The Roman Cat Sanctuary – From What I Don’t Know About Animals

This is the section on the Roman cat sanctuary in the square of Torre Argentina. It is at present under threat:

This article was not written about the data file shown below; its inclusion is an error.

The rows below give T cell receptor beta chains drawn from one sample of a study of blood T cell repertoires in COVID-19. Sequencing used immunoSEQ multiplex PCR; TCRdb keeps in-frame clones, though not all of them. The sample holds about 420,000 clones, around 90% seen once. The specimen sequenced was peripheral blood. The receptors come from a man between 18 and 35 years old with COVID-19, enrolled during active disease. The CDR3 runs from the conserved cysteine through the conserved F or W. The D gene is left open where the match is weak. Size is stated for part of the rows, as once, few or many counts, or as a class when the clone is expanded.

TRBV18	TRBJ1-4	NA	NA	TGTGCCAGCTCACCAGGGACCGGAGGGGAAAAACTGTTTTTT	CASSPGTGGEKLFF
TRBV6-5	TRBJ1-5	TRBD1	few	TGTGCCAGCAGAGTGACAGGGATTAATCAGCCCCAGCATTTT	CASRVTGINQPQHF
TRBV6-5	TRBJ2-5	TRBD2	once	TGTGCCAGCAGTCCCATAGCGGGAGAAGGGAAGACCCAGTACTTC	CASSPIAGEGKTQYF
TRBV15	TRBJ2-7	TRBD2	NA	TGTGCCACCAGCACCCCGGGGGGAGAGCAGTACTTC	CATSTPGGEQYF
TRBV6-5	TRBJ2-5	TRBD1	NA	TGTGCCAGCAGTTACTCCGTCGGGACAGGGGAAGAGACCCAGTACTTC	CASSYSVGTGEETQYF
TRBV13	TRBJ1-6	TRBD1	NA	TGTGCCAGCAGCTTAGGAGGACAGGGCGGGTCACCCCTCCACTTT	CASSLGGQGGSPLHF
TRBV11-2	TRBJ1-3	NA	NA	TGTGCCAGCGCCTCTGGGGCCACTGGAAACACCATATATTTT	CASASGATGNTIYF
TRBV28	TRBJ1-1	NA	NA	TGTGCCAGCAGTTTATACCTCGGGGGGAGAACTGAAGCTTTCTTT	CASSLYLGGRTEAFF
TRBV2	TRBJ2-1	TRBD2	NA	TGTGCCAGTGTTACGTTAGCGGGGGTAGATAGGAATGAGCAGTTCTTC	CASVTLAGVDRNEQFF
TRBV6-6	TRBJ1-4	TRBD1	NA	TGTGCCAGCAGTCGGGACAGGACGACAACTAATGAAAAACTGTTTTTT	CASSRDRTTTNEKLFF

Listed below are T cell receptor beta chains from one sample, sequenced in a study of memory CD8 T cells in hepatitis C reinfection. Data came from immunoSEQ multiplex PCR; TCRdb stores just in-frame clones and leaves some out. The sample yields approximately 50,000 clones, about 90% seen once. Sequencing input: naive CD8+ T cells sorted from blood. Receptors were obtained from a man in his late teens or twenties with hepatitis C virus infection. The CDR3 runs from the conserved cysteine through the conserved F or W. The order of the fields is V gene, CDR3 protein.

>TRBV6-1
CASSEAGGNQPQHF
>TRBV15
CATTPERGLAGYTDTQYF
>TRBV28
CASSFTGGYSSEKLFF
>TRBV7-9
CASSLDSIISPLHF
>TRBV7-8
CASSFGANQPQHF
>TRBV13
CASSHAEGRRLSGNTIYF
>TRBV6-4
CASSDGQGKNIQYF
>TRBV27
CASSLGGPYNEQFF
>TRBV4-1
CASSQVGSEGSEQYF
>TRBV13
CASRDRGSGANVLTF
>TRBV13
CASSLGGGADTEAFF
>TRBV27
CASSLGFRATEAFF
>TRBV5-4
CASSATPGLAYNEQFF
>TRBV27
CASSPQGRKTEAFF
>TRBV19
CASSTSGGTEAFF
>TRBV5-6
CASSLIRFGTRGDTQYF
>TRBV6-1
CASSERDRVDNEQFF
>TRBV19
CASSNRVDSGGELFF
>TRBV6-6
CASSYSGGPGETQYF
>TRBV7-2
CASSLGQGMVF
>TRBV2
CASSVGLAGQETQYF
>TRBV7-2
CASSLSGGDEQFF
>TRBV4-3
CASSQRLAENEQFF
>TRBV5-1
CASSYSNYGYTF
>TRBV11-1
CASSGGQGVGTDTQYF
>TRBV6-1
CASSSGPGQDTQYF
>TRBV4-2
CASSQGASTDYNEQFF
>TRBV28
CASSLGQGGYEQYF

However, prior to the pathological or the uncanny, there’s a milder state of animal obsession that moves or amuses us. It’s a very fine balancing point, but with reassurance (railings, say, or official approval) the distress at too many living creatures, at seething cats, swarming felines, can be suppressed. On my first visit to Rome a few years ago, I stayed in a hotel near the square of sunken excavation at Torre Argentina. I wandered across the road from my hotel to look down into the ruins; taking an easy minimal tourist moment. It is one of the oldest temples in Rome, built around 400-300 BC, the place where Brutus stabbed Julius Caesar in 44 BC, and it’s a perfect, neatly contained image of Roman ruins: you look down from the pavement at fragments of walls, stone columns of varying heights, upright and toppled, pathways interrupted by broken, scattered slabs of stone, worn steps leading to an altar. Most ruins are empty places, filled only by passing, wandering tourists, coming and going along defined routes, but Torre Argentina, though walled off from the city above it, is an inhabited ruin. All the paths, columns and slabs and creeping foliage are furniture, walkways, resting places in shade or sun, dining facilities, and meeting areas for the hundreds of stray cats who live down there in their subterranean, antique feline city. After the excavation was completed in 1929, some feral and stray cats moved in to hang out in this safe, out of the way place, and soon the gattari (the Italian for Cat Ladies) arrived to take care of them — one of them the almost mythic actress Anna Magnani, who was working at the Teatro nearby.